f town.
EXHIBIT TO SHOW
WORK OF STAFFS
Examples of Editorial, Business
Processes to be Displayed.
Exhibits of the work done by the
nembers of the editorial and busi-
ess steiffs of The Daily have been
repared and will be on display
oday in the windows of the State
treet branch of Slaters' Book
eY.
The display include examples of
'e story as it is written up by the
eporter, of the corrected proof as
t comes from the linotype ma-
hines after it has been set up,
f the proof of the headlines, of the
page proof, taken after the stories
have been fitted into the page and
he page locked up, and finally of
he completed paper as it comes
from the press.
On the business display are ex-
amples showing the way in which
the advertisements are written and
set up by the nrinters and of the
various kinds of work that are done

I IN PRESNT A
TE editori department o The
Daily is the mest vital student
Iorganization ina the life of ths Uint-
versity and the expe::ie'2 which it
offers, an opportunity now open to
freshmen, is ce of the mnesa valh-
able assets a te ent eon gem
while atteudini the Uniersity. It
is an experience f tte'l not alone for
prospective new par men but
useful as a preparati:n for a large
number of professions and busi-
nesses.
There is afforded, of course, the'
practical training in journalism, in
assuming responsibility, and the
thrill of mixing in campus activi-
ties. More than this, however, a'
reporter on The Daily acquires an
invaluable insight into the opera-
tion of newspapers, upon which
the world relies for its information,
an acquaintance with the func-
tioning of the University which a
student can in no other way obtain,
and a knowledge of the methods
of appealing to the public, which
is basic in many professions-pub-
licity, salesmanship, advertising,
contact work, and the like.
Responsibilities Large.
Work on The Daily, when coupled
with the academic training in the
classiotjn, gives the well-rounded
combination of the theoretical and,
the practical that is widely held a's l
the best preparation for most bus-*
inesses and for life in general.
Responsibilities on the editorial
department of The Daily are largera
and of more vital concern to the
University community than on an
other organization. The Daily stancs
between the various campus organ-
izations and the students. It is the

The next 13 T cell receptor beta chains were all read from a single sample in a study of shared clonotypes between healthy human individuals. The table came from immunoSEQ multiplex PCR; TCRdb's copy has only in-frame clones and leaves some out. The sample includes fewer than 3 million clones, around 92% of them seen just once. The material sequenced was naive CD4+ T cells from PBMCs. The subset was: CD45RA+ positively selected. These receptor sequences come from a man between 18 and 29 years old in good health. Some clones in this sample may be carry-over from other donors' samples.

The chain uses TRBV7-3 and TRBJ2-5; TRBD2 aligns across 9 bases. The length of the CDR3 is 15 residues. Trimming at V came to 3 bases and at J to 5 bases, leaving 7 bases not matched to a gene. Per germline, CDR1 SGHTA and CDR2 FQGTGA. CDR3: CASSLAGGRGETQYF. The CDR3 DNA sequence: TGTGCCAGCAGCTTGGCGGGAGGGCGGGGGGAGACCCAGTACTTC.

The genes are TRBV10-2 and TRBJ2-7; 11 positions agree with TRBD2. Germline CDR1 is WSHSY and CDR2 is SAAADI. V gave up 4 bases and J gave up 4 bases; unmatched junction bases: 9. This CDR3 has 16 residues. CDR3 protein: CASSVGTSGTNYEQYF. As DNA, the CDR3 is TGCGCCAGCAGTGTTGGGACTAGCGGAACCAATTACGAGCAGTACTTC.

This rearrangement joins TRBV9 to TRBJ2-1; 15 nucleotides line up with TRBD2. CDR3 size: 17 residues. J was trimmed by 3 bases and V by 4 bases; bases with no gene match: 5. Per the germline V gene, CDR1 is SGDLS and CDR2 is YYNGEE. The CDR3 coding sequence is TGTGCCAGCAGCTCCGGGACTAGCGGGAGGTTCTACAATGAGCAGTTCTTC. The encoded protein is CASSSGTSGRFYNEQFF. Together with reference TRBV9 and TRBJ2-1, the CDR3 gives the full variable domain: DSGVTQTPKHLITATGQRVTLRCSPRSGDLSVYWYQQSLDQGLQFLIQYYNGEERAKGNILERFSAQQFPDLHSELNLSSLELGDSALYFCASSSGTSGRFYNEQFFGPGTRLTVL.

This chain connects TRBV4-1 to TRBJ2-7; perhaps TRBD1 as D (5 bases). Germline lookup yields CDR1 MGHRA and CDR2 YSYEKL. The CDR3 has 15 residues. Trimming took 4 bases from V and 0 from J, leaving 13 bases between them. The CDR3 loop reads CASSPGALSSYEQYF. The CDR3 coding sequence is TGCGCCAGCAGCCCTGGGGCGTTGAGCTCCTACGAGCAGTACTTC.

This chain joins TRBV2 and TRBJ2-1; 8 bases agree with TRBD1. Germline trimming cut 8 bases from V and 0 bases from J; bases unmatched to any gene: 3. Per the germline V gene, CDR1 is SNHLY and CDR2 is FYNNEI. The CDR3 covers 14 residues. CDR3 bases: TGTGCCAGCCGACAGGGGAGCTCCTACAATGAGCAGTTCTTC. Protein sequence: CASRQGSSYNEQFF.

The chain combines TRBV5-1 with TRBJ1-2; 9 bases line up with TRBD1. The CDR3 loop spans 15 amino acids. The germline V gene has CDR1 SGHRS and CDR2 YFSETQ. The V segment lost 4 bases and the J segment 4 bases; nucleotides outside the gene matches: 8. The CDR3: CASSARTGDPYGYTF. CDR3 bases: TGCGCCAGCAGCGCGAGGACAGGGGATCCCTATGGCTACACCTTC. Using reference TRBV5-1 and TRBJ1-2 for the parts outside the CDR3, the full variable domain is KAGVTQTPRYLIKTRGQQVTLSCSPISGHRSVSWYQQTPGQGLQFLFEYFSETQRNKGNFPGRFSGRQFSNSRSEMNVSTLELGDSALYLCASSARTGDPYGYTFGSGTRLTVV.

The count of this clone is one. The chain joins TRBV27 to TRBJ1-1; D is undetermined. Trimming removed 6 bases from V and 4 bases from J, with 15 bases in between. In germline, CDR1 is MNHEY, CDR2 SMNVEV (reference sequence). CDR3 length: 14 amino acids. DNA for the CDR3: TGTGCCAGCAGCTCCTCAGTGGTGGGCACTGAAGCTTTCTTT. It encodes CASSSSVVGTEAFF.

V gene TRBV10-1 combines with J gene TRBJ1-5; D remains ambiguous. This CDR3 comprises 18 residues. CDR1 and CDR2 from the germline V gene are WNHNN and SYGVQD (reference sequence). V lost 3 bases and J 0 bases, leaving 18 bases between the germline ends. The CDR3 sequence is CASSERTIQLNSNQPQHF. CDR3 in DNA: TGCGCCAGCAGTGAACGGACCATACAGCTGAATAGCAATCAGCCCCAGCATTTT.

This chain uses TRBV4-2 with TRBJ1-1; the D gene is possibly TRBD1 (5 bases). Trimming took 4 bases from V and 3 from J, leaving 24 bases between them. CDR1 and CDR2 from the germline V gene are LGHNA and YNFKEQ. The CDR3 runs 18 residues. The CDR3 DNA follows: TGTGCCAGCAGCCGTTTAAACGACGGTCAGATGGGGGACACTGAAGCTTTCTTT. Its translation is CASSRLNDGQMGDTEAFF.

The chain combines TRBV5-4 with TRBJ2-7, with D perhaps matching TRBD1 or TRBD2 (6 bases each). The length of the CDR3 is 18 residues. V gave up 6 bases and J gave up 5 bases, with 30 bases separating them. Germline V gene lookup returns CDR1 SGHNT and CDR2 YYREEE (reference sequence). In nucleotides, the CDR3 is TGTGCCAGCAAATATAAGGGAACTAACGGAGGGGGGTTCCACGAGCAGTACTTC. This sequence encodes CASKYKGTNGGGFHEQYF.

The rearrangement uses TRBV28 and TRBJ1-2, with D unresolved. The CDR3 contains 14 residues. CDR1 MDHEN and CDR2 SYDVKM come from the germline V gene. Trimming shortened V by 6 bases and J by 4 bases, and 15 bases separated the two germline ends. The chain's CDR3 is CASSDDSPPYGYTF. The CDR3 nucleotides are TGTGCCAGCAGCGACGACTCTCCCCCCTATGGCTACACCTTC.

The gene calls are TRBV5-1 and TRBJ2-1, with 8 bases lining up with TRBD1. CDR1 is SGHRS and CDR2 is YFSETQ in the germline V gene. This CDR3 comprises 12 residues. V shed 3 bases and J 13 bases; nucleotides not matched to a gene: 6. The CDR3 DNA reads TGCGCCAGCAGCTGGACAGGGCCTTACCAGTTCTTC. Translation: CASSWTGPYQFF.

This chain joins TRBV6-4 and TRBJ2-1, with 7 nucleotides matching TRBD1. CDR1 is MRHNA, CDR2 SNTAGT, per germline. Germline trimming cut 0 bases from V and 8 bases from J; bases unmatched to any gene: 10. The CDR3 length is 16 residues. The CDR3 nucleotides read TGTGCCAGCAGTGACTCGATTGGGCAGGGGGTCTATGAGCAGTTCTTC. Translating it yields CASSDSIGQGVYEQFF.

means whereby these groups com-
municate with the students and the
success of the functions of these
societies depends largely upon The
Daily. A similar position is occupied
by The Daily in the relations of
the University administration and
the student body. It brings to the
student the policies of the Uni-
versity and reflects student opinion
in an endeavor to solve the Uni-
versity problems dealing with stu-
de ts. The Daily, thus, is all im-
per Lant in the operation of the
University, and its workers are con-
seantly in contace with campus
leaders, University officials and pro-
lessora, in a more 0or less business-
like relationship. These contacts
vLciluo1n epe)eceuna:.tt.aiable-by,
the average : rent, a gives the
Enen cn The Daily a deflnite re-
isensi ility in the proper function-
ag of the University.
ivbore Than Colfvge Paper.
But The Daily is more than a
c iiege paper. It deals not only
with matters concerning the cam-
pus and the University, but it also
serves its readers in bringing to
them news of Ann Arbor, the state,

ND FUTURE
the rnation cud the world. It does
this in a inauee especially adapt-
ed to the interests of the students.
Through arrangements wit the
Associated Press and by special
di;Ci Thr D. i "i h1

Gurney Wiliams, News Editor,
Outlines New Method
for Freshmen.

cce n i. ai v puuv s nsap
penigs ithei hcu- Plans for handling 100 or more
try in a ::n c that. is bost suited editorial tryouts have been com-
to the needs and desires of it; read- pleted by Gurney Williams, '31,
er., In Lhe corram "t3 ate Bulletins" News Editor of The Daily, who is
are published the events in the
hometowns of Michigan students. in chargeco this work.Aschedule
Special attention is given likewise of activiies has been outlined in
to the news from cities and states which each tryout will experience
fom which a large number of stu- a 10-day training period covering
dent; come to attend the Univer- vr hs fDil dtra ol
shyr~. Chicago, Tol-do, Cleveland,evrphsofDiydtralwr
'i ty Chr , B Tffalo, andthe sur-d'including proof reading, news writ-
Pi t;>burgh, Buffalo, and the sur-
roundng territory are included in :ng, and general editorial procedure.
this group. Consequently The Daily "Getting out The Daily involves
affords experience in dealing with a multitude of essential details
the events of the world. The writ- that every man must know as soon
ing of special interviews with pro-
fessors interpreting i m p o r t a n t as possible," said Williams yester-
events, offers unusual contact with day. "Prior to this year, no definite
leading faculty men, and also gives plan has been followed, and each
a unique insight into the back- tryout picked up his information
ground of world events. by degrees - a slow and rather dis-
Interprets PaliMindl couraging process. This year, how-
Work on The Daily editorial staff ever, we shall divide the tryouts in-
is largely a matter of communicat- to several groups for specialized
ing to its readers the events of the training and endeavor in this way
day. Consequently, the reporters not only to shorten the preliminary
learn to interpret the public mind, period but make it easier and more
,and to write in a manner that will interesting for the future editors
bring to the readers' minds the ex- of The Daily."
act situation as it exists. This train- At the general meeting to be held
ing in writing is valuable in many tomorrow afternoon, Williams ex-